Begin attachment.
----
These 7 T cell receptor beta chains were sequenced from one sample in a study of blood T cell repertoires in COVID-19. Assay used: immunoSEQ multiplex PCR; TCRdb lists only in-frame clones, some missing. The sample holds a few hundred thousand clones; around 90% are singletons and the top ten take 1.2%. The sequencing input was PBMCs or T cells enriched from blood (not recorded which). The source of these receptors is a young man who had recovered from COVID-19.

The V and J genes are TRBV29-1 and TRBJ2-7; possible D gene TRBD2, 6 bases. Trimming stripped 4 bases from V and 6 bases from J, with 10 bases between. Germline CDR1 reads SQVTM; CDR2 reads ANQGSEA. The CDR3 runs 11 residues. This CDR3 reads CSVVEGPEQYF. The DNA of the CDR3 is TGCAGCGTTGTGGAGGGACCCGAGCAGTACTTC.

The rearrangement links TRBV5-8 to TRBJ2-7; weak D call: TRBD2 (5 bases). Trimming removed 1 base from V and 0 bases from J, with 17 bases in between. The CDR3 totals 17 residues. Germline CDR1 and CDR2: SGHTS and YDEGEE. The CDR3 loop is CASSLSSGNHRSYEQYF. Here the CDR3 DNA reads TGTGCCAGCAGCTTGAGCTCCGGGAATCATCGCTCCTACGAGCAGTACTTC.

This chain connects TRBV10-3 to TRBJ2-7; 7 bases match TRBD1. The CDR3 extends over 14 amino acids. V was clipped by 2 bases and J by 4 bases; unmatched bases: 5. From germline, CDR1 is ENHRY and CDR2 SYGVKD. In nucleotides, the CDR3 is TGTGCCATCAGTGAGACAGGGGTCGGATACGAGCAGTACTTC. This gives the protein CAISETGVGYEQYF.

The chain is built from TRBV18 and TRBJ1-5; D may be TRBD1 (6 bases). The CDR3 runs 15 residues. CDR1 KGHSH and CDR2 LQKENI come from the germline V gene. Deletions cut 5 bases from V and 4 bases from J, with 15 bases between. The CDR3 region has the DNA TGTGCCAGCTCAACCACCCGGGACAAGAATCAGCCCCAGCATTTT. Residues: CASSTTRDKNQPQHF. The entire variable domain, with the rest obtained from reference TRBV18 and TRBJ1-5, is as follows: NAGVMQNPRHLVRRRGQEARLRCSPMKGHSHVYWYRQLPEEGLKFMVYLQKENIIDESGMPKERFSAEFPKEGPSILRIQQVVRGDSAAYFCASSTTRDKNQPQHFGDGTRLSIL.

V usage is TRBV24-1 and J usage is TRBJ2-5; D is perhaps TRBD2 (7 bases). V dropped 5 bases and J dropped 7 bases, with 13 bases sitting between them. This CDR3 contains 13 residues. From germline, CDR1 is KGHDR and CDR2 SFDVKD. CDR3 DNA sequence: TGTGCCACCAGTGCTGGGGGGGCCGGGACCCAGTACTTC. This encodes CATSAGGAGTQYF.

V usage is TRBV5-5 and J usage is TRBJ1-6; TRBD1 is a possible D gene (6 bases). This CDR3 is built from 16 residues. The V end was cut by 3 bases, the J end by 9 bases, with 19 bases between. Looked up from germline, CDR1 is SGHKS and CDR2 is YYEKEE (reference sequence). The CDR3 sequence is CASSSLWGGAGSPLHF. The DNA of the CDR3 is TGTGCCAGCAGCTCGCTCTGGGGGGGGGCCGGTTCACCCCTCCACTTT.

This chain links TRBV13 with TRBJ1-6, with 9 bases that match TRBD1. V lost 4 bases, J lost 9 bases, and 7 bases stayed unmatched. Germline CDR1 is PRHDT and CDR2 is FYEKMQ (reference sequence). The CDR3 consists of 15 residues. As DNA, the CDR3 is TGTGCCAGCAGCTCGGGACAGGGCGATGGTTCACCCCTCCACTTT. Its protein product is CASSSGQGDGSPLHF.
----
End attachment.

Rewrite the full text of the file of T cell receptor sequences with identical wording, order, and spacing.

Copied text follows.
These 7 T cell receptor beta chains were sequenced from one sample in a study of blood T cell repertoires in COVID-19. Assay used: immunoSEQ multiplex PCR; TCRdb lists only in-frame clones, some missing. The sample holds a few hundred thousand clones; around 90% are singletons and the top ten take 1.2%. The sequencing input was PBMCs or T cells enriched from blood (not recorded which). The source of these receptors is a young man who had recovered from COVID-19.

The V and J genes are TRBV29-1 and TRBJ2-7; possible D gene TRBD2, 6 bases. Trimming stripped 4 bases from V and 6 bases from J, with 10 bases between. Germline CDR1 reads SQVTM; CDR2 reads ANQGSEA. The CDR3 runs 11 residues. This CDR3 reads CSVVEGPEQYF. The DNA of the CDR3 is TGCAGCGTTGTGGAGGGACCCGAGCAGTACTTC.

The rearrangement links TRBV5-8 to TRBJ2-7; weak D call: TRBD2 (5 bases). Trimming removed 1 base from V and 0 bases from J, with 17 bases in between. The CDR3 totals 17 residues. Germline CDR1 and CDR2: SGHTS and YDEGEE. The CDR3 loop is CASSLSSGNHRSYEQYF. Here the CDR3 DNA reads TGTGCCAGCAGCTTGAGCTCCGGGAATCATCGCTCCTACGAGCAGTACTTC.

This chain connects TRBV10-3 to TRBJ2-7; 7 bases match TRBD1. The CDR3 extends over 14 amino acids. V was clipped by 2 bases and J by 4 bases; unmatched bases: 5. From germline, CDR1 is ENHRY and CDR2 SYGVKD. In nucleotides, the CDR3 is TGTGCCATCAGTGAGACAGGGGTCGGATACGAGCAGTACTTC. This gives the protein CAISETGVGYEQYF.

The chain is built from TRBV18 and TRBJ1-5; D may be TRBD1 (6 bases). The CDR3 runs 15 residues. CDR1 KGHSH and CDR2 LQKENI come from the germline V gene. Deletions cut 5 bases from V and 4 bases from J, with 15 bases between. The CDR3 region has the DNA TGTGCCAGCTCAACCACCCGGGACAAGAATCAGCCCCAGCATTTT. Residues: CASSTTRDKNQPQHF. The entire variable domain, with the rest obtained from reference TRBV18 and TRBJ1-5, is as follows: NAGVMQNPRHLVRRRGQEARLRCSPMKGHSHVYWYRQLPEEGLKFMVYLQKENIIDESGMPKERFSAEFPKEGPSILRIQQVVRGDSAAYFCASSTTRDKNQPQHFGDGTRLSIL.

V usage is TRBV24-1 and J usage is TRBJ2-5; D is perhaps TRBD2 (7 bases). V dropped 5 bases and J dropped 7 bases, with 13 bases sitting between them. This CDR3 contains 13 residues. From germline, CDR1 is KGHDR and CDR2 SFDVKD. CDR3 DNA sequence: TGTGCCACCAGTGCTGGGGGGGCCGGGACCCAGTACTTC. This encodes CATSAGGAGTQYF.

V usage is TRBV5-5 and J usage is TRBJ1-6; TRBD1 is a possible D gene (6 bases). This CDR3 is built from 16 residues. The V end was cut by 3 bases, the J end by 9 bases, with 19 bases between. Looked up from germline, CDR1 is SGHKS and CDR2 is YYEKEE (reference sequence). The CDR3 sequence is CASSSLWGGAGSPLHF. The DNA of the CDR3 is TGTGCCAGCAGCTCGCTCTGGGGGGGGGCCGGTTCACCCCTCCACTTT.

This chain links TRBV13 with TRBJ1-6, with 9 bases that match TRBD1. V lost 4 bases, J lost 9 bases, and 7 bases stayed unmatched. Germline CDR1 is PRHDT and CDR2 is FYEKMQ (reference sequence). The CDR3 consists of 15 residues. As DNA, the CDR3 is TGTGCCAGCAGCTCGGGACAGGGCGATGGTTCACCCCTCCACTTT. Its protein product is CASSSGQGDGSPLHF.